To get around this, I have “palate cleanser” projects. These are usually small projects or business questions that can be completed within a few days. Sometimes they allow me to practise different techniques, sometimes they just require a different way of thinking. Either way, they leave me feeling mentally refreshed and satisfied about completing a task.

3. Pick when to work on your project carefully

Even though you’re working on a large project it doesn’t mean the world stops turning. E-mails are still sent, requests are still made, and you still have other work to get done. These BAU tasks can play havoc with your productivity. Days spent context switching from one task to another can be particularly frustrating, especially when they are mentally laborious.

Once I start on project work, I find it extremely difficult to drag myself away from it mentally. Even simple tasks such as replying to an e-mail can take a lot of energy to change my focus. The only solution I’ve found is to better plan my days/weeks.

I won’t start project work until I’m confident that I won’t be disturbed. This usually means that I spend the first part of the day (or even the first few days of the week), clearing my to do list. Having two days dedicated to project work is much more productive than spending a whole week constantly switching between tasks.

4. Take advantage of your peers

You are guaranteed to face difficulties during a project. These could be practical, or conceptual, maybe even philosophical. Whatever the challenge, you will need support from your peers.

Formal and informal feedback from your peers is often the best way to get past project roadblocks. They share the same technical specialities as yourself and understand the business context. I’ve lost count of the number of times the right question has helped adjust my approach or clarified my thinking. But don’t just use your peers to review what you’ve done. Getting their thoughts on an intended approach to a problem before you start can save a lot of time and effort.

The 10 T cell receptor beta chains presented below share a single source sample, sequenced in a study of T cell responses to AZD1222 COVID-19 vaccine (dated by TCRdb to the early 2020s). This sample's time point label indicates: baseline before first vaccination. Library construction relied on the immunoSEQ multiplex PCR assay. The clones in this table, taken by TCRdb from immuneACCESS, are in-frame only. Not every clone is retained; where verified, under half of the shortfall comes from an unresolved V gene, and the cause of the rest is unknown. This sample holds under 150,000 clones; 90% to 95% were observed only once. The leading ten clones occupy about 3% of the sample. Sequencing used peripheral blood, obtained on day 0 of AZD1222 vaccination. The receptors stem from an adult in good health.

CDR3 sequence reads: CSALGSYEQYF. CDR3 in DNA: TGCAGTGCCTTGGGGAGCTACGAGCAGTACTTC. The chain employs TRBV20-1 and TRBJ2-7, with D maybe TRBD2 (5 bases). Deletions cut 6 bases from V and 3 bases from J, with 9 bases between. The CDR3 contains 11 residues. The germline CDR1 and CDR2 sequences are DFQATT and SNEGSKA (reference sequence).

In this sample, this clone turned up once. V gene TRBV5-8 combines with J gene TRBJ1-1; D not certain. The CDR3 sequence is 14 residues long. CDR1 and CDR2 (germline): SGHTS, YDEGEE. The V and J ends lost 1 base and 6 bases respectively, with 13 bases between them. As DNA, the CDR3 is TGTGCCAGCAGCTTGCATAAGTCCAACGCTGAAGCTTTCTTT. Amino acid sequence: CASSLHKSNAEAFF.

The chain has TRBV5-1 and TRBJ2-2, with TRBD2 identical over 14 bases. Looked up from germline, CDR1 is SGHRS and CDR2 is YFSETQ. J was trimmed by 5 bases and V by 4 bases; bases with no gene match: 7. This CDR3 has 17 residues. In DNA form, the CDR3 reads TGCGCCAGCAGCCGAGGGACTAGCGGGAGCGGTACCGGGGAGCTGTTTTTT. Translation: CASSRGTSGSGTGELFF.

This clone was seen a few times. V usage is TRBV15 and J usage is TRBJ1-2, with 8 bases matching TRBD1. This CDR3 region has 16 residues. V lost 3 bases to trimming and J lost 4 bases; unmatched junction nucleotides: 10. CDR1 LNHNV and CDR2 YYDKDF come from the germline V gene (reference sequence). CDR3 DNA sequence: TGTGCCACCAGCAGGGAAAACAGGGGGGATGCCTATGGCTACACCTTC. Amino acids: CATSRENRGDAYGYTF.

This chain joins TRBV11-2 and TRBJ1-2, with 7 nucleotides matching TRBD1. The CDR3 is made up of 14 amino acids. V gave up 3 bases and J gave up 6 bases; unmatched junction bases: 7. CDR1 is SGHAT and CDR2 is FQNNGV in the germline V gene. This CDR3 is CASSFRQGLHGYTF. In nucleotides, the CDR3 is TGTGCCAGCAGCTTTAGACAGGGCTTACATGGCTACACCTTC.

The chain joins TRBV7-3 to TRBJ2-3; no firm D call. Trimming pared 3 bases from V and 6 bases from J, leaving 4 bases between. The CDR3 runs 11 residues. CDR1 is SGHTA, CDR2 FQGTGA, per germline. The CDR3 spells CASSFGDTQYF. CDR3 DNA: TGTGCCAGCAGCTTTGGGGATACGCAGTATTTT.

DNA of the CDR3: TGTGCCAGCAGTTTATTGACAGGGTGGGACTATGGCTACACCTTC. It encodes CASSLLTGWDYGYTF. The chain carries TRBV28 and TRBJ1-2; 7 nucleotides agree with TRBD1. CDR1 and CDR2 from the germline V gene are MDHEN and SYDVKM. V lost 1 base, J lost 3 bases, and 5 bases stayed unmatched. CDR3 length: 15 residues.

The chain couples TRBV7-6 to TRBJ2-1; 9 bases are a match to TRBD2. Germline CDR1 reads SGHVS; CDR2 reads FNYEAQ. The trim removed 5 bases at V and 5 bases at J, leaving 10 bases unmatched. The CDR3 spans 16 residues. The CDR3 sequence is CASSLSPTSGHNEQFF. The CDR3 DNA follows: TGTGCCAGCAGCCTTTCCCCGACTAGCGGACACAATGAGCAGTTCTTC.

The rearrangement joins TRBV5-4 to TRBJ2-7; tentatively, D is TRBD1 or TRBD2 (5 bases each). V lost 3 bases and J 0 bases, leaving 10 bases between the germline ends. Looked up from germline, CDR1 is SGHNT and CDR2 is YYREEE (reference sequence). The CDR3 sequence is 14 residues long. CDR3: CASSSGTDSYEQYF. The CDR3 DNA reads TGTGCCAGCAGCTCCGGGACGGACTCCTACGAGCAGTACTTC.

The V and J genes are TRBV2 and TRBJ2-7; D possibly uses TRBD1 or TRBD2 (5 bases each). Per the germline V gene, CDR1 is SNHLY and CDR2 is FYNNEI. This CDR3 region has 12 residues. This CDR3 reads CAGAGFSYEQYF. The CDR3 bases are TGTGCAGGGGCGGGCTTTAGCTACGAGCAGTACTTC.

And there’s nothing to lose by asking for help, even though many of us working in data love the thrill of solving a problem entirely on our own. If you come across a problem that stumps your peers, at least you can be sure it’s a hard problem.


These solutions won’t prevent challenging days. I still have weeks where I feel mentally drained. What they will do is prevent any long-term burnout.

Forcing myself to take a break keeps me motivated. Having other projects to work on give me the variety I need to prevent stagnation. Being disciplined about when I work on a project prevents distractions and leaning on my peer’s experiences improves my productivity.

And that’s how I keep my sanity when working on a long-term project.

TL;DR Summary Table

Solution What does it solve?
Take regular time out from the project Keeps you refreshed and motivated
Have other projects to work on Reduces the risk of stagnation
Carefully pick when to work on the project Reduces the risk of distraction and frustration
Take advantage of your peers Increases productivity